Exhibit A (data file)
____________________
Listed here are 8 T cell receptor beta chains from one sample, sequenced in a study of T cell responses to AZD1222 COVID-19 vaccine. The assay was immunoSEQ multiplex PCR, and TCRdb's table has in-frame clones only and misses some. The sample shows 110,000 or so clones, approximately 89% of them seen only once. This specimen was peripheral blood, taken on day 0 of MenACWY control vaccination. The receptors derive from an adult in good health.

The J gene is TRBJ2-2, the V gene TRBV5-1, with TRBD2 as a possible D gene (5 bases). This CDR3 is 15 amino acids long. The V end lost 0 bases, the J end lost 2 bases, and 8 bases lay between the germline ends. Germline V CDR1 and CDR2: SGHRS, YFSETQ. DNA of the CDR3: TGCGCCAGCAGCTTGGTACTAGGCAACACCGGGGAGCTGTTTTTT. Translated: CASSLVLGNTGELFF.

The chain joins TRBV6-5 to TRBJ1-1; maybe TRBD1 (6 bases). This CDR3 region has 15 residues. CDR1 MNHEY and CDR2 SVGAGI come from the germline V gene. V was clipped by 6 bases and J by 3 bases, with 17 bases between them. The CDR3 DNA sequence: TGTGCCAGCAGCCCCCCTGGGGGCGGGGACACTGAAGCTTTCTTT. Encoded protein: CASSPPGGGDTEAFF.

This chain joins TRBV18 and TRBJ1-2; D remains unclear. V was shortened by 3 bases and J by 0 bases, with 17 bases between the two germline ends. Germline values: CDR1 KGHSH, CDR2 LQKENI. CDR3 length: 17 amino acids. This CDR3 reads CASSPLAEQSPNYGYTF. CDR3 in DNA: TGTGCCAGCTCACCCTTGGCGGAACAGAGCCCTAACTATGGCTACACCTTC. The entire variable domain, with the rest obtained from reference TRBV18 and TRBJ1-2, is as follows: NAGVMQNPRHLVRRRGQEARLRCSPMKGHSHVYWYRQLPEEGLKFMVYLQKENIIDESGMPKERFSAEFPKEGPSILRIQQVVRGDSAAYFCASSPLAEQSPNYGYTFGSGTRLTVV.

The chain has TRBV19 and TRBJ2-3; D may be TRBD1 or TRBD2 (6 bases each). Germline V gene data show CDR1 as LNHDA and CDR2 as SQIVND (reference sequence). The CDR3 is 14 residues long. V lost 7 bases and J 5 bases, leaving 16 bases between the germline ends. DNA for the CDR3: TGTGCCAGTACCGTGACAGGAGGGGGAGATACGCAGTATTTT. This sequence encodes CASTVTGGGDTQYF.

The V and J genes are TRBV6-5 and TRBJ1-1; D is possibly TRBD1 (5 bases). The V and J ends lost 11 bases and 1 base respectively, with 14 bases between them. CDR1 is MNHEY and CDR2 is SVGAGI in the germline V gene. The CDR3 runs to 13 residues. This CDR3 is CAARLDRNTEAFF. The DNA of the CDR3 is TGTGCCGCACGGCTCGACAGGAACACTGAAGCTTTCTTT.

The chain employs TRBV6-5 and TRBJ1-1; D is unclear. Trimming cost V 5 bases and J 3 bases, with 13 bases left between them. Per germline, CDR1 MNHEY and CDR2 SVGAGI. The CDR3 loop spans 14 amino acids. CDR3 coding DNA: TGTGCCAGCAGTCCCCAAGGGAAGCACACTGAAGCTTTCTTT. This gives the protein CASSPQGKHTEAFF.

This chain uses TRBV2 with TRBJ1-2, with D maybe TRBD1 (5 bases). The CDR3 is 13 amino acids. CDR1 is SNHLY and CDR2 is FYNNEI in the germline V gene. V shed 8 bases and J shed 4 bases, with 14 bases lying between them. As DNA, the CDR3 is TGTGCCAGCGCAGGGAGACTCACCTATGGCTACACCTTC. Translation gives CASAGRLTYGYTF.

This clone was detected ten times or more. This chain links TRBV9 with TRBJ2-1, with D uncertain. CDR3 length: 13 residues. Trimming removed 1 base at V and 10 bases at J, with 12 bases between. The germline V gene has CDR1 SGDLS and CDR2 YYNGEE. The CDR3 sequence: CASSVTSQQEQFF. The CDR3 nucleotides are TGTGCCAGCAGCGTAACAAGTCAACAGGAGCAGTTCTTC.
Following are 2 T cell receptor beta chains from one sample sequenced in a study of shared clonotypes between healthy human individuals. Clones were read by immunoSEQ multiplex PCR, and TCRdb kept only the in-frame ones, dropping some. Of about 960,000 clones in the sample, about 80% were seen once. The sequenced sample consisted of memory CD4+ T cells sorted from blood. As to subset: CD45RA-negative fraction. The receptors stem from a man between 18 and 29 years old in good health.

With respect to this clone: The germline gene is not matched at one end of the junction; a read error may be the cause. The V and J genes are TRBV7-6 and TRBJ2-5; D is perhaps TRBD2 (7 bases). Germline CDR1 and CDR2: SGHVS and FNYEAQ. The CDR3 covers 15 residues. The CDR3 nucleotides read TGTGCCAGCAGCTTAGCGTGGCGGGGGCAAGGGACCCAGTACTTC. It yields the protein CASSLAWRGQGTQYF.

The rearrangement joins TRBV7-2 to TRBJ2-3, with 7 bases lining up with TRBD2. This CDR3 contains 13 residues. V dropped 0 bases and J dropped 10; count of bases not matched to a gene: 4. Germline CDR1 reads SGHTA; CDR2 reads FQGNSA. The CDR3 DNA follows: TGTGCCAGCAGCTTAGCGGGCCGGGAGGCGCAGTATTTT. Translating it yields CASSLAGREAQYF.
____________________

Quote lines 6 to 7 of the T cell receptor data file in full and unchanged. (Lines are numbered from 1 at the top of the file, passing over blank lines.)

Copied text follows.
The V and J genes are TRBV6-5 and TRBJ1-1; D is possibly TRBD1 (5 bases). The V and J ends lost 11 bases and 1 base respectively, with 14 bases between them. CDR1 is MNHEY and CDR2 is SVGAGI in the germline V gene. The CDR3 runs to 13 residues. This CDR3 is CAARLDRNTEAFF. The DNA of the CDR3 is TGTGCCGCACGGCTCGACAGGAACACTGAAGCTTTCTTT.

The chain employs TRBV6-5 and TRBJ1-1; D is unclear. Trimming cost V 5 bases and J 3 bases, with 13 bases left between them. Per germline, CDR1 MNHEY and CDR2 SVGAGI. The CDR3 loop spans 14 amino acids. CDR3 coding DNA: TGTGCCAGCAGTCCCCAAGGGAAGCACACTGAAGCTTTCTTT. This gives the protein CASSPQGKHTEAFF.